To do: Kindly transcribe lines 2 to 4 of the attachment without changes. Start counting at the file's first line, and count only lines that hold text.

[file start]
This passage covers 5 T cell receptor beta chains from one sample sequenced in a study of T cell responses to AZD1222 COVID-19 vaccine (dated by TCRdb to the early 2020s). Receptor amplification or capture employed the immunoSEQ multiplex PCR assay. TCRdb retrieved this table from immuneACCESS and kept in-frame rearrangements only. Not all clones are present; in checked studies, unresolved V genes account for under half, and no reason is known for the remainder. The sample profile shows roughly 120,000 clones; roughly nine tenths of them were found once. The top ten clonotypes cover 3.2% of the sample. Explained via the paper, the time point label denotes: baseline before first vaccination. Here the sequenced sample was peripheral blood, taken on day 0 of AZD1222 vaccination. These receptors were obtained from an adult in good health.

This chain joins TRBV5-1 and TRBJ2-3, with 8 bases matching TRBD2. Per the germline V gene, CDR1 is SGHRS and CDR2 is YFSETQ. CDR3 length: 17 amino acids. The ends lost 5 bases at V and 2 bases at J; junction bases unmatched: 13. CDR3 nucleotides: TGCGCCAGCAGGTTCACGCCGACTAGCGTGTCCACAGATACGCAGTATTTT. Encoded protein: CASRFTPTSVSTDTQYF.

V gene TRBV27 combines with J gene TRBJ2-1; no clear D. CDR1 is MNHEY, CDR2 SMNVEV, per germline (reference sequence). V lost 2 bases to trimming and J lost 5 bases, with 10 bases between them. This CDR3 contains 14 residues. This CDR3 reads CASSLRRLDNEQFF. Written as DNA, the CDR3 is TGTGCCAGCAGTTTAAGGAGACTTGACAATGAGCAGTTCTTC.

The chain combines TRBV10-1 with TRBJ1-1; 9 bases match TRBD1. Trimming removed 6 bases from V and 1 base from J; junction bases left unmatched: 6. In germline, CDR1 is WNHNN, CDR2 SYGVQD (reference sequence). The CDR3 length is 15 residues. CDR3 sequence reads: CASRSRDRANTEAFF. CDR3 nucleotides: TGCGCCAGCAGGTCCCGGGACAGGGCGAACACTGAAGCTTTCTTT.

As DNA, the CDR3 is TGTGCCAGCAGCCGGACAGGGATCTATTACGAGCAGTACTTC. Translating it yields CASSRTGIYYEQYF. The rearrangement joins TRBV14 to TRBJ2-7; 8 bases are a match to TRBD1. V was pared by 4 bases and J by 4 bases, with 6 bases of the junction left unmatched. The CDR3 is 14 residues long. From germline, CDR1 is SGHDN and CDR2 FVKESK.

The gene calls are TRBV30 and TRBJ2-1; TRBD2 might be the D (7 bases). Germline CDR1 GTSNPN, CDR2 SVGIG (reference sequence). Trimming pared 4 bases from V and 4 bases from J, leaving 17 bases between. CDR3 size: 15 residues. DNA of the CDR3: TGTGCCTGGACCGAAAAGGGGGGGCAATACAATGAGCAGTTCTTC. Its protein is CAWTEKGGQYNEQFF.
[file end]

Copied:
This chain joins TRBV5-1 and TRBJ2-3, with 8 bases matching TRBD2. Per the germline V gene, CDR1 is SGHRS and CDR2 is YFSETQ. CDR3 length: 17 amino acids. The ends lost 5 bases at V and 2 bases at J; junction bases unmatched: 13. CDR3 nucleotides: TGCGCCAGCAGGTTCACGCCGACTAGCGTGTCCACAGATACGCAGTATTTT. Encoded protein: CASRFTPTSVSTDTQYF.

V gene TRBV27 combines with J gene TRBJ2-1; no clear D. CDR1 is MNHEY, CDR2 SMNVEV, per germline (reference sequence). V lost 2 bases to trimming and J lost 5 bases, with 10 bases between them. This CDR3 contains 14 residues. This CDR3 reads CASSLRRLDNEQFF. Written as DNA, the CDR3 is TGTGCCAGCAGTTTAAGGAGACTTGACAATGAGCAGTTCTTC.

The chain combines TRBV10-1 with TRBJ1-1; 9 bases match TRBD1. Trimming removed 6 bases from V and 1 base from J; junction bases left unmatched: 6. In germline, CDR1 is WNHNN, CDR2 SYGVQD (reference sequence). The CDR3 length is 15 residues. CDR3 sequence reads: CASRSRDRANTEAFF. CDR3 nucleotides: TGCGCCAGCAGGTCCCGGGACAGGGCGAACACTGAAGCTTTCTTT.